Fixed compensation translated – 4 – Reference points

This bit is easy. Reference points represent any fixed point within your pay structure that needs to be assigned a financial value.

For grades and bands, that’s pretty similar. As a bare minimum you’ll almost certainly have a maximum and a minimum that will indicate the top and bottom of a grade or band. You might also want to throw in a few ‘Control Points’. If, for example, your salary range for each band is quite large (say £30k), you might want to monitor where people sit within that range relative to a Control Point (CP). Your CP might be the midpoint of the grade, or the 75th percentile, or another point that you’ve determined which is the ideal place for people to sit on the grade. There’s even a standard visual on Compensation Management > Summary, filterable by department, compensation region, or job function – which indicates dispersal of the workforce’s salaries relative to the control point.

Control point chart

If this chart indicates that most of your workforce in a particular area is paid above their CP, you may have a retention issue as the workforce nears the top of the available salary range. This visual highlights the potential problem, allowing you to put in place mitigating interventions.

A typical reference point setup for a grade including 5 reference points might look like this (created at Compensation management > Links > Setup > Reference point setups):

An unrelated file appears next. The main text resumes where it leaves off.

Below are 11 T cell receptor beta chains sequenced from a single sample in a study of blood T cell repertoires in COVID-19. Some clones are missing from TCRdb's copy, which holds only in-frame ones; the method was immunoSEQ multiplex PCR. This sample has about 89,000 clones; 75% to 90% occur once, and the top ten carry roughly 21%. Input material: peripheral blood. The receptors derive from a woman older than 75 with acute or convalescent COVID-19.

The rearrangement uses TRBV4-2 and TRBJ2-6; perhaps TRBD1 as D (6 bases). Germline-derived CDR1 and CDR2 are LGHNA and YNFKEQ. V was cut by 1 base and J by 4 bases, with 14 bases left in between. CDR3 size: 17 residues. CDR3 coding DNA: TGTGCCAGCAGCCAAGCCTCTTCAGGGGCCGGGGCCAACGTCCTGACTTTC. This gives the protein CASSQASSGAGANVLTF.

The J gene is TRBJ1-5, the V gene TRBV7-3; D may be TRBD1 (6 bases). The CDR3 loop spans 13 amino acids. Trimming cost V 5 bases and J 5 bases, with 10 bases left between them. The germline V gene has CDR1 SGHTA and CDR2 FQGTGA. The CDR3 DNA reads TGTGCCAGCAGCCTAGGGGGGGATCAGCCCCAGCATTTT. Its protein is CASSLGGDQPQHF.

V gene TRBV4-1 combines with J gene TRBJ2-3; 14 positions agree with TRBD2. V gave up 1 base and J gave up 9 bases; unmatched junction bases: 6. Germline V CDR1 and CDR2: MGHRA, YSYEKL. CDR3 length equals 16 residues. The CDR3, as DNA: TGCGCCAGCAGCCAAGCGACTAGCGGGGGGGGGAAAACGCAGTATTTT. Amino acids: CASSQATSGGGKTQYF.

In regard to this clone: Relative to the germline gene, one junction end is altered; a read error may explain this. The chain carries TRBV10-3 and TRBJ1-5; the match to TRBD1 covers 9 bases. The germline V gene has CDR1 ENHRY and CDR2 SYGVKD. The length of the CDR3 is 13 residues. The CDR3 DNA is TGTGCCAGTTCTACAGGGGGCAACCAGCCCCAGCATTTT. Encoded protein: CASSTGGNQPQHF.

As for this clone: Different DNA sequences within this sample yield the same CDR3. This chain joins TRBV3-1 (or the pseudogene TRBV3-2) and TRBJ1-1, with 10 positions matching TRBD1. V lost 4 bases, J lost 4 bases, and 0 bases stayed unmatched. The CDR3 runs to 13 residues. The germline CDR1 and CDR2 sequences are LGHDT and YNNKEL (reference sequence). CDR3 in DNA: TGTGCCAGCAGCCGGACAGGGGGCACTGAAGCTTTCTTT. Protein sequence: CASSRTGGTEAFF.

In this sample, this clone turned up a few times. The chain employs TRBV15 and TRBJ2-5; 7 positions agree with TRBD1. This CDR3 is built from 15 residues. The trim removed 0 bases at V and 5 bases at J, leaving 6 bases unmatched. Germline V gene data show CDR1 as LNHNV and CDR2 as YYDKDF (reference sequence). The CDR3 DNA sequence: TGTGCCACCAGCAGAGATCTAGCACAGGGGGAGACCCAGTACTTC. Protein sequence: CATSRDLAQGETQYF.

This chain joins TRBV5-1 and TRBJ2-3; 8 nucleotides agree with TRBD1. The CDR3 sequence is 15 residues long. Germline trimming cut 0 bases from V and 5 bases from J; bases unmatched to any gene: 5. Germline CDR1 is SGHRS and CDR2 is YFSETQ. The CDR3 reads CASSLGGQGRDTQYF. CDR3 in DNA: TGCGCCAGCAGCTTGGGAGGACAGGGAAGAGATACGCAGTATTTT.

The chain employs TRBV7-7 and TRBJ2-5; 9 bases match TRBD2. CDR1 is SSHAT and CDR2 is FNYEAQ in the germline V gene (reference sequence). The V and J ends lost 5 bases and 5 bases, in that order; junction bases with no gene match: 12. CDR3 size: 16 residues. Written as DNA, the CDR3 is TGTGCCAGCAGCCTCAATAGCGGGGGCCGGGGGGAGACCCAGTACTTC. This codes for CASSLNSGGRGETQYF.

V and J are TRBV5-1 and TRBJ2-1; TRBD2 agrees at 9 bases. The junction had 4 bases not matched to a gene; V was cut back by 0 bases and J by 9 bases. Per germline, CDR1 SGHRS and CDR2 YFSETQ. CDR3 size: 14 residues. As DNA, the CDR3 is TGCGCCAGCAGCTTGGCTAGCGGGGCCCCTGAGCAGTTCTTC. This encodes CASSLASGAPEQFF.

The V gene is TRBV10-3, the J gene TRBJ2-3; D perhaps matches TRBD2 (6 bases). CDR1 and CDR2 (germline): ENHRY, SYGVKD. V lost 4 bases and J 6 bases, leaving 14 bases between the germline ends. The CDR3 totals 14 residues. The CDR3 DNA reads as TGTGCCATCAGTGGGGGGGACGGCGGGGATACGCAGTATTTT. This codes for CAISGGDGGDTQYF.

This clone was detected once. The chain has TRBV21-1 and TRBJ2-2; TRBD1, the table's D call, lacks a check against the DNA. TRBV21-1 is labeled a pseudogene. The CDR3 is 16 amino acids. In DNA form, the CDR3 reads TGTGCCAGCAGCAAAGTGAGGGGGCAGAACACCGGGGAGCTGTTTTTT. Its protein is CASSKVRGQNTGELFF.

Reference point setups - 5 point grade

For step plans – the concept is the same, but you need to think slightly differently. If we return to the LMG example at East Sussex County Council, we’ll see that each grade has four spine points.

ESCC LMG grade screenshot

Therefore our reference point setup requires four reference points – one for each spine point.

Step reference points

Later we’ll relate each reference point to a salary value.

There’s a pitfall here which you need to watch out for. In a minute we’re going to create compensation grids, which will relate levels and reference point setups together to create the grids that dictate pay. For step plans this works really well when each grade contains the same number of steps. As you’ll very quickly find out though, this isn’t always the case. In these scenarios I make sure I’ve created enough reference point setups to accommodate all the grades, regardless of how many steps there are. If some of my grades have 4 steps, others, 2, or 3, or even 5 – I need reference point setups to accommodate all four scenarios. A 4 step setup, a 2 step setup, a 3 step setup and a 5 step setup. It’s slightly less visually satisfying this way, but it’s the best way to guarantee a clean user experience for your HR team.

Reference point setups are also legal entity specific, so you’ll need to repeat this activity for each legal entity in which you have employees being paid.

Right – now we finally get to enter some salary values.



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